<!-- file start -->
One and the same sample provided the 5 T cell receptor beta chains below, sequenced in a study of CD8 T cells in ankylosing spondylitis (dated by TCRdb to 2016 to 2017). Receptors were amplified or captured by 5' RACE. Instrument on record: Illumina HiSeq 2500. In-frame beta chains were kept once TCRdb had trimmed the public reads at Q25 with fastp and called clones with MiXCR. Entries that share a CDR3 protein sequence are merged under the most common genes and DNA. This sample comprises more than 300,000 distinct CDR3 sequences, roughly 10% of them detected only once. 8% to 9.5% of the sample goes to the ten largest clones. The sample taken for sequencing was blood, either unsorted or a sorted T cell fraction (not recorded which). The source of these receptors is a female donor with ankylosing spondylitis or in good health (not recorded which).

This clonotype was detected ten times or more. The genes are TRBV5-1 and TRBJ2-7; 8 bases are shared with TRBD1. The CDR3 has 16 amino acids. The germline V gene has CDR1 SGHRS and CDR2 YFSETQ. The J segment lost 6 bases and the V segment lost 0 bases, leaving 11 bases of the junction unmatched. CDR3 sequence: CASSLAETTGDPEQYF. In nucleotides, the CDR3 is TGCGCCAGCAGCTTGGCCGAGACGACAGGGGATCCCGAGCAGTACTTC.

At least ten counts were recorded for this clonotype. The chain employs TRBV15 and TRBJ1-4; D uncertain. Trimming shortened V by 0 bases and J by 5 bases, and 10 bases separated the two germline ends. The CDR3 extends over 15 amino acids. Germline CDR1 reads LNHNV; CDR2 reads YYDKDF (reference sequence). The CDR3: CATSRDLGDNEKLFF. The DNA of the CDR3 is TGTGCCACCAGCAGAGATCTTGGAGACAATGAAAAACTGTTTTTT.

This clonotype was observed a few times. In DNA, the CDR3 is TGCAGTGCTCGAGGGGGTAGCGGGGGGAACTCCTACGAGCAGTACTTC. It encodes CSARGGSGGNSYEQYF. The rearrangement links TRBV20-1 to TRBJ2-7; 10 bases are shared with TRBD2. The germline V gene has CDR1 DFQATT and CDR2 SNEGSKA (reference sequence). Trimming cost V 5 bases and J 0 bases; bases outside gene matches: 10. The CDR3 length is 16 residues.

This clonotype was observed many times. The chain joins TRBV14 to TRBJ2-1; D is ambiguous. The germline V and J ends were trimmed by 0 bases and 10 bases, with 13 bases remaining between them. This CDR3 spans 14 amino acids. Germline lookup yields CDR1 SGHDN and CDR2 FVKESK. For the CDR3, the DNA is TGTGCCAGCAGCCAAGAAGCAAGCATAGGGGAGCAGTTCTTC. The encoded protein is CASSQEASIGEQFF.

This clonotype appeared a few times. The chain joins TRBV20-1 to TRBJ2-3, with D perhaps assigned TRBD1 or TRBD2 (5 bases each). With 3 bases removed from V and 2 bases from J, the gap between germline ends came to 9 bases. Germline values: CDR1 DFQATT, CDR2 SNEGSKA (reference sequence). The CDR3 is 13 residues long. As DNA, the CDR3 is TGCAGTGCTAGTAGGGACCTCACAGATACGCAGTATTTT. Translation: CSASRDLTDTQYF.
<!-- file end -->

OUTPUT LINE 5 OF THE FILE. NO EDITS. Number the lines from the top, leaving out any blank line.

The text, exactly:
This clonotype was observed many times. The chain joins TRBV14 to TRBJ2-1; D is ambiguous. The germline V and J ends were trimmed by 0 bases and 10 bases, with 13 bases remaining between them. This CDR3 spans 14 amino acids. Germline lookup yields CDR1 SGHDN and CDR2 FVKESK. For the CDR3, the DNA is TGTGCCAGCAGCCAAGAAGCAAGCATAGGGGAGCAGTTCTTC. The encoded protein is CASSQEASIGEQFF.